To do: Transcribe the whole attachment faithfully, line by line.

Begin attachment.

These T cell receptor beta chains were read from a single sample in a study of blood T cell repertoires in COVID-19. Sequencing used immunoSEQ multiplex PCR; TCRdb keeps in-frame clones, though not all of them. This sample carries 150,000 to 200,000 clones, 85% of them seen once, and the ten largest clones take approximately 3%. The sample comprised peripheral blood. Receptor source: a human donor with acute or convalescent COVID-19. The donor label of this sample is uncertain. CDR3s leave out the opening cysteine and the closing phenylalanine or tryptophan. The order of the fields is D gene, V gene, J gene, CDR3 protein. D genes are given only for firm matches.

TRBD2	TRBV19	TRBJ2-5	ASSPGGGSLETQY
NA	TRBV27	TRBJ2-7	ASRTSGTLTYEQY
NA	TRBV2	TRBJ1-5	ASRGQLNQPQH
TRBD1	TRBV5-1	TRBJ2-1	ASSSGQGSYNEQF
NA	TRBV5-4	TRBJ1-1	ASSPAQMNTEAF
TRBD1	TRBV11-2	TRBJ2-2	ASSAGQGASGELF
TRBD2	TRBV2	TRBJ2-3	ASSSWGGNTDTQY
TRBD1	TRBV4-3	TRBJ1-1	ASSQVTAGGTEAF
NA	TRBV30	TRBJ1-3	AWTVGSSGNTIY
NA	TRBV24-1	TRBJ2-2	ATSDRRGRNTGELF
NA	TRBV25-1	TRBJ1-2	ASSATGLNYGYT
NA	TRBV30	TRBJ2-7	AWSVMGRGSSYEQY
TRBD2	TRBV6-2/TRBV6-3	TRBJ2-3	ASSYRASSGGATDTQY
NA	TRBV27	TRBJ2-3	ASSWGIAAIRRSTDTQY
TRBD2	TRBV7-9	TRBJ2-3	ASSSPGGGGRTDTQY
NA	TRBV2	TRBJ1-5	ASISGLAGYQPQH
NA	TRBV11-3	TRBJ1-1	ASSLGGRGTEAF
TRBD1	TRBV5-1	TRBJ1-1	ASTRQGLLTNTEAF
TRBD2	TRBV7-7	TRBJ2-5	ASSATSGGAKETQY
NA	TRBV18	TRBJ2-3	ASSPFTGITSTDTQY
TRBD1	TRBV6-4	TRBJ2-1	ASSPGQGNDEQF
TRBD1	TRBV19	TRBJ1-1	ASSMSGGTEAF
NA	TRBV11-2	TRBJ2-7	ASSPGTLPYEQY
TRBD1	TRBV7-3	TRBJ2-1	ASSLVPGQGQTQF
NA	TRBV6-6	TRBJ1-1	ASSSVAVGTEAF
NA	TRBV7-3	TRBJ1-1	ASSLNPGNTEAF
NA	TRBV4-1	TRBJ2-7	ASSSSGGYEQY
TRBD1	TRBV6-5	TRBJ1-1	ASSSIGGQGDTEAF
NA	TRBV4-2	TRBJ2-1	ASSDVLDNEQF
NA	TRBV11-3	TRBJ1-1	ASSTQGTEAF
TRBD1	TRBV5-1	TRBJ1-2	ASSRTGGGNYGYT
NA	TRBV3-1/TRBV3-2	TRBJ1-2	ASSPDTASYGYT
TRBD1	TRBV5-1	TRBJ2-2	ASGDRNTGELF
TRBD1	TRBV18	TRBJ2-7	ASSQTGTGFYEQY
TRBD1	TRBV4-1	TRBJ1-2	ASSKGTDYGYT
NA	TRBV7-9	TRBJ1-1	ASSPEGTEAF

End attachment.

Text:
These T cell receptor beta chains were read from a single sample in a study of blood T cell repertoires in COVID-19. Sequencing used immunoSEQ multiplex PCR; TCRdb keeps in-frame clones, though not all of them. This sample carries 150,000 to 200,000 clones, 85% of them seen once, and the ten largest clones take approximately 3%. The sample comprised peripheral blood. Receptor source: a human donor with acute or convalescent COVID-19. The donor label of this sample is uncertain. CDR3s leave out the opening cysteine and the closing phenylalanine or tryptophan. The order of the fields is D gene, V gene, J gene, CDR3 protein. D genes are given only for firm matches.

TRBD2	TRBV19	TRBJ2-5	ASSPGGGSLETQY
NA	TRBV27	TRBJ2-7	ASRTSGTLTYEQY
NA	TRBV2	TRBJ1-5	ASRGQLNQPQH
TRBD1	TRBV5-1	TRBJ2-1	ASSSGQGSYNEQF
NA	TRBV5-4	TRBJ1-1	ASSPAQMNTEAF
TRBD1	TRBV11-2	TRBJ2-2	ASSAGQGASGELF
TRBD2	TRBV2	TRBJ2-3	ASSSWGGNTDTQY
TRBD1	TRBV4-3	TRBJ1-1	ASSQVTAGGTEAF
NA	TRBV30	TRBJ1-3	AWTVGSSGNTIY
NA	TRBV24-1	TRBJ2-2	ATSDRRGRNTGELF
NA	TRBV25-1	TRBJ1-2	ASSATGLNYGYT
NA	TRBV30	TRBJ2-7	AWSVMGRGSSYEQY
TRBD2	TRBV6-2/TRBV6-3	TRBJ2-3	ASSYRASSGGATDTQY
NA	TRBV27	TRBJ2-3	ASSWGIAAIRRSTDTQY
TRBD2	TRBV7-9	TRBJ2-3	ASSSPGGGGRTDTQY
NA	TRBV2	TRBJ1-5	ASISGLAGYQPQH
NA	TRBV11-3	TRBJ1-1	ASSLGGRGTEAF
TRBD1	TRBV5-1	TRBJ1-1	ASTRQGLLTNTEAF
TRBD2	TRBV7-7	TRBJ2-5	ASSATSGGAKETQY
NA	TRBV18	TRBJ2-3	ASSPFTGITSTDTQY
TRBD1	TRBV6-4	TRBJ2-1	ASSPGQGNDEQF
TRBD1	TRBV19	TRBJ1-1	ASSMSGGTEAF
NA	TRBV11-2	TRBJ2-7	ASSPGTLPYEQY
TRBD1	TRBV7-3	TRBJ2-1	ASSLVPGQGQTQF
NA	TRBV6-6	TRBJ1-1	ASSSVAVGTEAF
NA	TRBV7-3	TRBJ1-1	ASSLNPGNTEAF
NA	TRBV4-1	TRBJ2-7	ASSSSGGYEQY
TRBD1	TRBV6-5	TRBJ1-1	ASSSIGGQGDTEAF
NA	TRBV4-2	TRBJ2-1	ASSDVLDNEQF
NA	TRBV11-3	TRBJ1-1	ASSTQGTEAF
TRBD1	TRBV5-1	TRBJ1-2	ASSRTGGGNYGYT
NA	TRBV3-1/TRBV3-2	TRBJ1-2	ASSPDTASYGYT
TRBD1	TRBV5-1	TRBJ2-2	ASGDRNTGELF
TRBD1	TRBV18	TRBJ2-7	ASSQTGTGFYEQY
TRBD1	TRBV4-1	TRBJ1-2	ASSKGTDYGYT
NA	TRBV7-9	TRBJ1-1	ASSPEGTEAF